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  • Leonard D. White and the Invention of American Administrative History
  • Richard R. John (bio)

Nearly half a century has passed since Leonard D. White published The Federalists, the first volume of his celebrated four-volume history of public administration in the United States. Almost from the moment of its publication, White’s study was hailed as a classic. His third volume won the Bancroft prize, his fourth a Pulitzer. Solidly researched, lucidly written, and eminently judicious, it remains to this day the only comprehensive survey of federal public administration in the period between the inauguration of George Washington in 1789 and the elevation of Theodore Roosevelt to the presidency in 1901. This retrospective essay surveys the main themes of White’s great work, explores his motives in writing it, and considers its relationship to contemporary scholarship on the relationship of state and society in the American past.

From the vantage point of the 1990s, the magnitude of White’s achievement is easily overlooked. Few scholars today would challenge White’s bedrock assumption that the history of the federal government is an appropriate topic for inquiry. In White’s day, however, this claim was far more unusual. While historians prior to White had focused a good deal of attention on specific public policy debates and on doctrinal issues in constitutional law, they left the institutional history of the federal government largely untouched. Indeed, it is hardly an exaggeration to suggest that, with the publication of these four volumes, White invented the subject of American administrative history as an academic field. Unlike earlier historians of American government, White took as his subject neither policy nor law. Rather, he chronicled the process of government, with a particular focus on key administrators, the crises they confronted, and the tasks they performed. White’s interest in this process was at once institutional and cultural. That is, he sought not merely to describe how the government worked, but also to trace the evolution of what he called the “art of administration,” by which he meant the general principles that administrators relied on in managing the [End Page 344] affairs of state. 1 In addition, and even more ambitiously, he hoped to offer some generalizations about the origins and growth of the attitudes that contemporary Americans held about public administration and its role in American life.

White’s first volume, The Federalists, was organized around the administrative ideas of the Founding Fathers, which White labeled “Federalist” in tribute to the coalition of public figures who ran the federal government between 1789 and 1801. The Federalists, White contended, were sincerely committed to the establishment of an energetic central government that would serve the public good. Toward this end they recruited well-educated, socially prominent, and morally upstanding men to fill the various public offices. “Federalists,” White explained, “accepted the philosophy of government for the people, but not government by the people. In their view, government could only be well conducted if it was in the hands of the superior part of mankind—superior in education, in economic standing, and in native ability” (p. 508).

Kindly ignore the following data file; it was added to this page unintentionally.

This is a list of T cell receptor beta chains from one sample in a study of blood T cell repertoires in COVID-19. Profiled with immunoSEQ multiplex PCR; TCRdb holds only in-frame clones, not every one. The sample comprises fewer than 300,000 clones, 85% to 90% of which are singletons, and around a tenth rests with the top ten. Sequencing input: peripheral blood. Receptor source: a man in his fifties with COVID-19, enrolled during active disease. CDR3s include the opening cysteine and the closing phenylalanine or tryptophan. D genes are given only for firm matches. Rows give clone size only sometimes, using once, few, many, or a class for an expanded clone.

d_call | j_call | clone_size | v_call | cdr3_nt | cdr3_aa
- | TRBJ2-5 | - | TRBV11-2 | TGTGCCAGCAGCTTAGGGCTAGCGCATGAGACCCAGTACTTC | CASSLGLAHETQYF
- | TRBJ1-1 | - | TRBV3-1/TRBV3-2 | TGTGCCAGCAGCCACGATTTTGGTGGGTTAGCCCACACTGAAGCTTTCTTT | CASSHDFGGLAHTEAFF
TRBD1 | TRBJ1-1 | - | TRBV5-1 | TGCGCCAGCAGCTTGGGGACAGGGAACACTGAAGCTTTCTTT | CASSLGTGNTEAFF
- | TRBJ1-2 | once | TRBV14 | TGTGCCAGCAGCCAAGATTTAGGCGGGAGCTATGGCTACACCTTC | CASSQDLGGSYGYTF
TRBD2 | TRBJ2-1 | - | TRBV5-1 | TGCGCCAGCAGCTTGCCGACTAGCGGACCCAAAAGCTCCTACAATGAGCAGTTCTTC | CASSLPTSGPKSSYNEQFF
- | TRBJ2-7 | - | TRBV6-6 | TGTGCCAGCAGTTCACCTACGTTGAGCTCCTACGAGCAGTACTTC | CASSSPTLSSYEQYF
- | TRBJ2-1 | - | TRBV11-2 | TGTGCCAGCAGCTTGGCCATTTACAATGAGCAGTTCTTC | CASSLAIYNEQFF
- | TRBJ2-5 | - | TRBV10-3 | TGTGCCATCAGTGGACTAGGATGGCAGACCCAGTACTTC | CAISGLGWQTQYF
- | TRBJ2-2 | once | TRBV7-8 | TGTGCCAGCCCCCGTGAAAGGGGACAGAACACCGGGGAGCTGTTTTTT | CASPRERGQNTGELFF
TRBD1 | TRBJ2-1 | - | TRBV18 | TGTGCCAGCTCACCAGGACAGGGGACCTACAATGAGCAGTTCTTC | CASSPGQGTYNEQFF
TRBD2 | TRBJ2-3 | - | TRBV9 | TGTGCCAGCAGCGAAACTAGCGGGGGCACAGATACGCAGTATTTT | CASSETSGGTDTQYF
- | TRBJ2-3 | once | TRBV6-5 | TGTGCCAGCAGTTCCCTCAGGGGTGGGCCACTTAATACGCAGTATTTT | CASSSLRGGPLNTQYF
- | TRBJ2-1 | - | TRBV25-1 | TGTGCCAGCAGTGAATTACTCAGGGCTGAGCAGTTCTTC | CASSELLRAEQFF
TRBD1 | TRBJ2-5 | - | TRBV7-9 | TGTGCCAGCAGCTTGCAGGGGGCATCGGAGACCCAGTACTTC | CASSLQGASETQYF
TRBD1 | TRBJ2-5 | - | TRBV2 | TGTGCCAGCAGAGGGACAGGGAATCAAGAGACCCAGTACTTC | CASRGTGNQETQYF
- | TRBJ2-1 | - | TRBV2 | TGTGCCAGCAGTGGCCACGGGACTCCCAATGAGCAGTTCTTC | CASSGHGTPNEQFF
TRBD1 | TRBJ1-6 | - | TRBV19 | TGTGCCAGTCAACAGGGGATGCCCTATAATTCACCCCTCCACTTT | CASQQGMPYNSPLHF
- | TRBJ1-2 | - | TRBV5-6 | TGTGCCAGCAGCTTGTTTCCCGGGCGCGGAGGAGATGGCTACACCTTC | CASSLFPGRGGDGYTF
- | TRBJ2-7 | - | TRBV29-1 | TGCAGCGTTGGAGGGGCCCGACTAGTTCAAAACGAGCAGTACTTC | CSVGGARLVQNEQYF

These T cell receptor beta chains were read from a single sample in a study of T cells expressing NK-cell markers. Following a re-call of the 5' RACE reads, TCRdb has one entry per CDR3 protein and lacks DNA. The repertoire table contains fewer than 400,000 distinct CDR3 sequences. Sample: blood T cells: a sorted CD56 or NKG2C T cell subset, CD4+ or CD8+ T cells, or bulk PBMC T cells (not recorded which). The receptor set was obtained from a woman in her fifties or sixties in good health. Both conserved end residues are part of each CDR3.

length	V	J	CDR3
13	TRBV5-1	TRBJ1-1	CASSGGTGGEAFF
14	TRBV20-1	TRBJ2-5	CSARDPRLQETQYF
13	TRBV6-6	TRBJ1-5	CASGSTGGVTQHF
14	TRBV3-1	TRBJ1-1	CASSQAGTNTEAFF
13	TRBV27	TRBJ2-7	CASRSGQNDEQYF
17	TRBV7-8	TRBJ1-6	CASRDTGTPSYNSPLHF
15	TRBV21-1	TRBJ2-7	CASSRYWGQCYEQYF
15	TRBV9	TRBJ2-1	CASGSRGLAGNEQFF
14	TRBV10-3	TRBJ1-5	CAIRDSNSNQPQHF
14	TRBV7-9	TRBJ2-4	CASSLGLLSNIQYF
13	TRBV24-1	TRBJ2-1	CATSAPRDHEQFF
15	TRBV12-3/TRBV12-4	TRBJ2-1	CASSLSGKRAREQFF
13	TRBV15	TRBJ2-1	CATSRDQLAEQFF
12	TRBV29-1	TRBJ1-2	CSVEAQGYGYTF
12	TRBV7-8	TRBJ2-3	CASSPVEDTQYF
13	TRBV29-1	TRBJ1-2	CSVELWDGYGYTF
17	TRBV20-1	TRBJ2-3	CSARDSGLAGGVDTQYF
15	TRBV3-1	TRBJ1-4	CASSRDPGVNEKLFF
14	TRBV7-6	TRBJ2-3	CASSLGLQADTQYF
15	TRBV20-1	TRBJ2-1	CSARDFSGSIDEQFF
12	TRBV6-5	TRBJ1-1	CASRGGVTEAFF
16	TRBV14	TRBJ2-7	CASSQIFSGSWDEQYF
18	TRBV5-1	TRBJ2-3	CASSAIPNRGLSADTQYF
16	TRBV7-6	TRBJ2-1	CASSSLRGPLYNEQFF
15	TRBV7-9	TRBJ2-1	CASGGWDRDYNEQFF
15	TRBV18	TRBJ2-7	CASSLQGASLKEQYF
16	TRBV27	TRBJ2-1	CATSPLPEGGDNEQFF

White found especially noteworthy the consistently high caliber of the men who served in the federal government during these years. “Probably never in the history of the United States,” White speculated, “has the standard of integrity of the federal civil service been at a higher level, even though the Federalists were sometimes unable to maintain their ideals” (p. 514). Fraud and peculation, he reported, with obvious satisfaction, were virtually unknown, as was the sale of public office, even though this practice remained commonplace in Europe. Indeed, White found much evidence to suggest that, overall, public standards for officeholding in the United States were higher than comparable standards in Great Britain and France. Only in Prussia were the standards more rigorous, and the Prussian government, at this time, was widely regarded as the best administered in the world.

The Federalists’ achievement was particularly remarkable given the enormous scale upon which they operated. The federal government was newly established in 1789, yet it soon grew far larger than the governments of even the largest states. This was true, White observed, even though the state governments had...

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pp. 344-360
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